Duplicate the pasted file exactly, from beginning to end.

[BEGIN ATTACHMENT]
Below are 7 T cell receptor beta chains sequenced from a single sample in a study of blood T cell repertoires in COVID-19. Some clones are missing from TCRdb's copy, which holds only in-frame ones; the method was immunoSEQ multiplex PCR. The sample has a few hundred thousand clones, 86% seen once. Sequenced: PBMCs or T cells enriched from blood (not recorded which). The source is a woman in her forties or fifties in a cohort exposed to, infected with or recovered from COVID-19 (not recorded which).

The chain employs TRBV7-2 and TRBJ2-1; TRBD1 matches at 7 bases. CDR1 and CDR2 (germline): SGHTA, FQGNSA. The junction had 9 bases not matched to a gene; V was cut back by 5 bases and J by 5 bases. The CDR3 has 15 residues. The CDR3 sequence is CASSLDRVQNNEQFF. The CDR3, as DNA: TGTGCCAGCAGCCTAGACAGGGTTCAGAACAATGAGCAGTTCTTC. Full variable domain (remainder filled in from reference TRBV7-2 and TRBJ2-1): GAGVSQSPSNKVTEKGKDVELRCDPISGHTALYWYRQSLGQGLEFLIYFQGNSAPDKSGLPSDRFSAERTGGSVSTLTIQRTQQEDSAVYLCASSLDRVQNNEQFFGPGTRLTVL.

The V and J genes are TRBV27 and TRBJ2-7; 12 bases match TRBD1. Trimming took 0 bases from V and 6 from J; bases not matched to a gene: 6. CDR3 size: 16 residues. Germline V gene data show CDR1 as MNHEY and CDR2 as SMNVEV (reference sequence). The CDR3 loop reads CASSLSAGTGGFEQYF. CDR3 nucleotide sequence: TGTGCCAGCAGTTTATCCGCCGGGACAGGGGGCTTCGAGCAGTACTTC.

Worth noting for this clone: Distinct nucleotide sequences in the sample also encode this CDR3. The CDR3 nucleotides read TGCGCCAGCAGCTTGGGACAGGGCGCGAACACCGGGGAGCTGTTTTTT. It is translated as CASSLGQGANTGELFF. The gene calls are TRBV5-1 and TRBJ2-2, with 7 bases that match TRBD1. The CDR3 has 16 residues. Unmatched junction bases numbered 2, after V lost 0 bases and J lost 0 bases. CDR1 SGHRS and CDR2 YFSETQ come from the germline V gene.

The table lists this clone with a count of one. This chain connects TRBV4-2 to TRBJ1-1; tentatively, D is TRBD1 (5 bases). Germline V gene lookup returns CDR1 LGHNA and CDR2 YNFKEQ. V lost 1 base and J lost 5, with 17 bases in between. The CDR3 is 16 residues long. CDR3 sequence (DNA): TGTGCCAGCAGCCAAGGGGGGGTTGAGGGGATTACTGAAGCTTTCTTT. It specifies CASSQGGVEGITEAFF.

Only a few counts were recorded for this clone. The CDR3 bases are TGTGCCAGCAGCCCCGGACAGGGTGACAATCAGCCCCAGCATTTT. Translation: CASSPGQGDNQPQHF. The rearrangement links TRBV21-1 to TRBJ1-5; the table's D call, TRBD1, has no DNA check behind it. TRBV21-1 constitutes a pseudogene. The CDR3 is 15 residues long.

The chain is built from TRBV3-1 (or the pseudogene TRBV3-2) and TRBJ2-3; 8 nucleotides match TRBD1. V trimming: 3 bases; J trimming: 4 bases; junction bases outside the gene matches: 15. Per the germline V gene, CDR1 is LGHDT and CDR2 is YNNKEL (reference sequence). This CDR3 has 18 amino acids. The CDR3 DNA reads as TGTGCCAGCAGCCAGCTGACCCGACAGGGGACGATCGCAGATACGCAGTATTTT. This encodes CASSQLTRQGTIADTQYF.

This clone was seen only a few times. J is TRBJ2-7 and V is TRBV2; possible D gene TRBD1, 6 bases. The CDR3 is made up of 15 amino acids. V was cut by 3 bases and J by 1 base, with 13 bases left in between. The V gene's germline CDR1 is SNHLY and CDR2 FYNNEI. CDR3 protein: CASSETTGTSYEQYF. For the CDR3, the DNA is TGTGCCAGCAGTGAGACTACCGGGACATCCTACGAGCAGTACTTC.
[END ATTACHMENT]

Below are 7 T cell receptor beta chains sequenced from a single sample in a study of blood T cell repertoires in COVID-19. Some clones are missing from TCRdb's copy, which holds only in-frame ones; the method was immunoSEQ multiplex PCR. The sample has a few hundred thousand clones, 86% seen once. Sequenced: PBMCs or T cells enriched from blood (not recorded which). The source is a woman in her forties or fifties in a cohort exposed to, infected with or recovered from COVID-19 (not recorded which).

The chain employs TRBV7-2 and TRBJ2-1; TRBD1 matches at 7 bases. CDR1 and CDR2 (germline): SGHTA, FQGNSA. The junction had 9 bases not matched to a gene; V was cut back by 5 bases and J by 5 bases. The CDR3 has 15 residues. The CDR3 sequence is CASSLDRVQNNEQFF. The CDR3, as DNA: TGTGCCAGCAGCCTAGACAGGGTTCAGAACAATGAGCAGTTCTTC. Full variable domain (remainder filled in from reference TRBV7-2 and TRBJ2-1): GAGVSQSPSNKVTEKGKDVELRCDPISGHTALYWYRQSLGQGLEFLIYFQGNSAPDKSGLPSDRFSAERTGGSVSTLTIQRTQQEDSAVYLCASSLDRVQNNEQFFGPGTRLTVL.

The V and J genes are TRBV27 and TRBJ2-7; 12 bases match TRBD1. Trimming took 0 bases from V and 6 from J; bases not matched to a gene: 6. CDR3 size: 16 residues. Germline V gene data show CDR1 as MNHEY and CDR2 as SMNVEV (reference sequence). The CDR3 loop reads CASSLSAGTGGFEQYF. CDR3 nucleotide sequence: TGTGCCAGCAGTTTATCCGCCGGGACAGGGGGCTTCGAGCAGTACTTC.

Worth noting for this clone: Distinct nucleotide sequences in the sample also encode this CDR3. The CDR3 nucleotides read TGCGCCAGCAGCTTGGGACAGGGCGCGAACACCGGGGAGCTGTTTTTT. It is translated as CASSLGQGANTGELFF. The gene calls are TRBV5-1 and TRBJ2-2, with 7 bases that match TRBD1. The CDR3 has 16 residues. Unmatched junction bases numbered 2, after V lost 0 bases and J lost 0 bases. CDR1 SGHRS and CDR2 YFSETQ come from the germline V gene.

The table lists this clone with a count of one. This chain connects TRBV4-2 to TRBJ1-1; tentatively, D is TRBD1 (5 bases). Germline V gene lookup returns CDR1 LGHNA and CDR2 YNFKEQ. V lost 1 base and J lost 5, with 17 bases in between. The CDR3 is 16 residues long. CDR3 sequence (DNA): TGTGCCAGCAGCCAAGGGGGGGTTGAGGGGATTACTGAAGCTTTCTTT. It specifies CASSQGGVEGITEAFF.

Only a few counts were recorded for this clone. The CDR3 bases are TGTGCCAGCAGCCCCGGACAGGGTGACAATCAGCCCCAGCATTTT. Translation: CASSPGQGDNQPQHF. The rearrangement links TRBV21-1 to TRBJ1-5; the table's D call, TRBD1, has no DNA check behind it. TRBV21-1 constitutes a pseudogene. The CDR3 is 15 residues long.

The chain is built from TRBV3-1 (or the pseudogene TRBV3-2) and TRBJ2-3; 8 nucleotides match TRBD1. V trimming: 3 bases; J trimming: 4 bases; junction bases outside the gene matches: 15. Per the germline V gene, CDR1 is LGHDT and CDR2 is YNNKEL (reference sequence). This CDR3 has 18 amino acids. The CDR3 DNA reads as TGTGCCAGCAGCCAGCTGACCCGACAGGGGACGATCGCAGATACGCAGTATTTT. This encodes CASSQLTRQGTIADTQYF.

This clone was seen only a few times. J is TRBJ2-7 and V is TRBV2; possible D gene TRBD1, 6 bases. The CDR3 is made up of 15 amino acids. V was cut by 3 bases and J by 1 base, with 13 bases left in between. The V gene's germline CDR1 is SNHLY and CDR2 FYNNEI. CDR3 protein: CASSETTGTSYEQYF. For the CDR3, the DNA is TGTGCCAGCAGTGAGACTACCGGGACATCCTACGAGCAGTACTTC.